Today’s post should have been written yesterday, the day when we were all saying, “Lest We Forget”. But it didn’t happen because I was down at the Tower of London.
Yesterday was a poignant day for many people. Commemorating the start of WW1 one hundred years ago is a significant occasion for those who value human life. It’s slightly depressing that we (the human race) haven’t learned to do this peace thing a lot better by now.
I decided to do something positive to mark the day. I haven’t had time to work on my Running With Brushes contributions for some time, so over the weekend I painted a few.
This one, Fields of Green, is particularly appropriate. It reminds me of the reason for the sacrifice made by all those men and women so many years ago. The right to live in peace in a country of our choice seems such a simple thing. And yet, without those soldiers who fought for it, we would not have it.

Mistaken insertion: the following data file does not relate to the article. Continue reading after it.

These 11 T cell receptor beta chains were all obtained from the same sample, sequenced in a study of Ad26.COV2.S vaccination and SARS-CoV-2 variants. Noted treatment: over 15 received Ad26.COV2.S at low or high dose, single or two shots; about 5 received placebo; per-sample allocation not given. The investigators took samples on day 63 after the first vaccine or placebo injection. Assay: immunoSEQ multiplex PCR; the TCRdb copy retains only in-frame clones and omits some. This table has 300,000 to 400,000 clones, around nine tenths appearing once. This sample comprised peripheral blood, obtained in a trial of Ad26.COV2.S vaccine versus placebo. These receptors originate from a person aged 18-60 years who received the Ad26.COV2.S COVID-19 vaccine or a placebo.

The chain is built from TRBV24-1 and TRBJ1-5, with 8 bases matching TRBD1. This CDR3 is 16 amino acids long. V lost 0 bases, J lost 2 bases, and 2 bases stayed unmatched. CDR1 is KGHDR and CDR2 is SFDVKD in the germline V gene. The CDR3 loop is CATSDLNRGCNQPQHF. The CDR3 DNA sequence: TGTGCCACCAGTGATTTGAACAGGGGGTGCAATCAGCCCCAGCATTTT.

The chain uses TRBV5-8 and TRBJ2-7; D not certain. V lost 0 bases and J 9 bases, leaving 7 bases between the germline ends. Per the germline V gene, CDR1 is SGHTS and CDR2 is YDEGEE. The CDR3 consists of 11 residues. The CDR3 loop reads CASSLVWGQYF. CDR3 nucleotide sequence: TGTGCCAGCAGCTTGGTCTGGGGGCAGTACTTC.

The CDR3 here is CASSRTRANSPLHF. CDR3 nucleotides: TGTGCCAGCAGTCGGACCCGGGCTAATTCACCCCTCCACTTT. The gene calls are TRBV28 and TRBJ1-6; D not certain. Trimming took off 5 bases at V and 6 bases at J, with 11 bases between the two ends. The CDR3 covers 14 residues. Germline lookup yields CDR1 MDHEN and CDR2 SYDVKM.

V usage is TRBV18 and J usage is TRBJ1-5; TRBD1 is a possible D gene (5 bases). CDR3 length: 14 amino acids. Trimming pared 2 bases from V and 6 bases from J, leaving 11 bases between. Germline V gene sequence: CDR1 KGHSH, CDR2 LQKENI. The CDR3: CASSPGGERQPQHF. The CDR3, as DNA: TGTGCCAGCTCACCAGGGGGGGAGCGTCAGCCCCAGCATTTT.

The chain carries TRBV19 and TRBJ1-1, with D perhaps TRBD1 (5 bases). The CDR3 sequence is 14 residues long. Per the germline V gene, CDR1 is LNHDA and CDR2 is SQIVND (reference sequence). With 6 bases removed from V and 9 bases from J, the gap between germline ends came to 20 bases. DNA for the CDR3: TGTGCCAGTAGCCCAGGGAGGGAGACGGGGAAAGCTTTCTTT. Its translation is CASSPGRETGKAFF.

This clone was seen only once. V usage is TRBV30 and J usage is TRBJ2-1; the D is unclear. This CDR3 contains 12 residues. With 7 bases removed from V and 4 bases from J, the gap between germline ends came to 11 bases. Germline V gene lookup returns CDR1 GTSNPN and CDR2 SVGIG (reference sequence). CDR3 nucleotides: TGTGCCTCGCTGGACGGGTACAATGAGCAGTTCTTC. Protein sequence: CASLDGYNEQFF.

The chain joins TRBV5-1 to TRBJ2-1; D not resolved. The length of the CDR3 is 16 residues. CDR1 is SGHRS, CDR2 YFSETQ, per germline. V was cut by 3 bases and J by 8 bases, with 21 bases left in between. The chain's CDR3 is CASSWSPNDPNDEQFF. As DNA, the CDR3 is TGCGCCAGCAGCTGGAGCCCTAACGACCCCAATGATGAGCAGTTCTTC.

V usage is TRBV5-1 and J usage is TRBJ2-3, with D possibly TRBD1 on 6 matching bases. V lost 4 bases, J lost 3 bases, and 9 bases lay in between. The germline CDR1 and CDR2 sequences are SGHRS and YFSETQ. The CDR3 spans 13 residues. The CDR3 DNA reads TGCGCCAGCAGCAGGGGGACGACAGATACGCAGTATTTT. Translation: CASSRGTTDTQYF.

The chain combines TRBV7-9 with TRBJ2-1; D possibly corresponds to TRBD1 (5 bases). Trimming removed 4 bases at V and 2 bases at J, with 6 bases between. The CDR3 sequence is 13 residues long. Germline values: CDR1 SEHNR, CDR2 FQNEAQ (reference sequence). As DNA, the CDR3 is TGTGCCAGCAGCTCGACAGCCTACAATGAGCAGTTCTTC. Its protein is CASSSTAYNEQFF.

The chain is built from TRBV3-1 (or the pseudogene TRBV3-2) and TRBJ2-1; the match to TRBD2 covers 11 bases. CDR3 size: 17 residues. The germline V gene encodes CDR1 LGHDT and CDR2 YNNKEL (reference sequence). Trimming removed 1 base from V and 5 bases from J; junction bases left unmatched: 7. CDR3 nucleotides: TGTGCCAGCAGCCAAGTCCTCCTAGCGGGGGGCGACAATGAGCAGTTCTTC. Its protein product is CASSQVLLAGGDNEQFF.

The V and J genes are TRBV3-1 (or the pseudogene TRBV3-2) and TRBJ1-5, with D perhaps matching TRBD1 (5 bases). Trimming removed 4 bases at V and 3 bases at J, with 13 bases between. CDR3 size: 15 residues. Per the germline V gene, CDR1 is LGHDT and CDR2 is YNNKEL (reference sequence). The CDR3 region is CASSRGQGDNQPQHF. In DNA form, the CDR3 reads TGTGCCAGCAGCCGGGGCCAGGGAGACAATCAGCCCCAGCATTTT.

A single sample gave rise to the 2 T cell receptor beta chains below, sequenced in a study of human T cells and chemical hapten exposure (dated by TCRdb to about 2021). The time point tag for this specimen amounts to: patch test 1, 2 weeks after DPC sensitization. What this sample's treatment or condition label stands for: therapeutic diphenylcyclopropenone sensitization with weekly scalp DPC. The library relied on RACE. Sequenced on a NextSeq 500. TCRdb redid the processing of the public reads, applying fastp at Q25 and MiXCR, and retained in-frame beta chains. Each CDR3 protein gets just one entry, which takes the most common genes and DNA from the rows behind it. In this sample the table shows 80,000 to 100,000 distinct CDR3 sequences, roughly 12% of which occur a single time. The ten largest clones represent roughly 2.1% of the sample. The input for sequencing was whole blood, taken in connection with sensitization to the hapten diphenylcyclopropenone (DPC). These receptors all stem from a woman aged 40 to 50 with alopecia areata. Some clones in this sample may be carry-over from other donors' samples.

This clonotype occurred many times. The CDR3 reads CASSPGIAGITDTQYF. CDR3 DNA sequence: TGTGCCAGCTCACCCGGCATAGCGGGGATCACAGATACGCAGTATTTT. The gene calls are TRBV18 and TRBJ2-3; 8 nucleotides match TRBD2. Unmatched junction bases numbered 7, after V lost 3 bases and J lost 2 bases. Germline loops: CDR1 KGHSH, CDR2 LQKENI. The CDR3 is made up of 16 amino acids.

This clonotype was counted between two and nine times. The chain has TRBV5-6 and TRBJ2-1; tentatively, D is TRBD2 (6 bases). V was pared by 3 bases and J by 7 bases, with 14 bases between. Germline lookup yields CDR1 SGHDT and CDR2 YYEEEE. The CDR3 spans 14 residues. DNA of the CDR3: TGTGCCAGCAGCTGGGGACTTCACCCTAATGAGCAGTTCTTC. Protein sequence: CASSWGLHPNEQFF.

For those few of my readers who might not know about Running With Brushes, this is a project to paint 1000 small watercolours, and sell them to raise funds for Care for Casualties. Care For Casualties supports the families of members of Rifles Regiment who have been killed or wounded in Iraq and Afghanistan. To date, over 350 paintings have been created, 162 paintings have been sold, and as a result, almost £3200 has been received by the charity.
Tower of London: Lest We Forget
We also took a trip down to The Tower of London to have a look at this powerful and poignant art installation.
The Blood Swept Lands And Seas of Red exhibition, by
Artist Paul Cummins created Blood Swept Lands and Seas of Red to represent the lives of every British and Colonial death during the conflict. The poppies will be planted continuously until 11th November when there will be 888,246 of them in the moat around the Tower.
The poppies can be purchased by members of the public to raise funds for 5 military charities. I’ve just ordered mine.
I’ve been playing with creating video clips with my phone. This one is slightly wobbly but gives a slightly better idea of the scope of the poppy field in the moat at The Tower.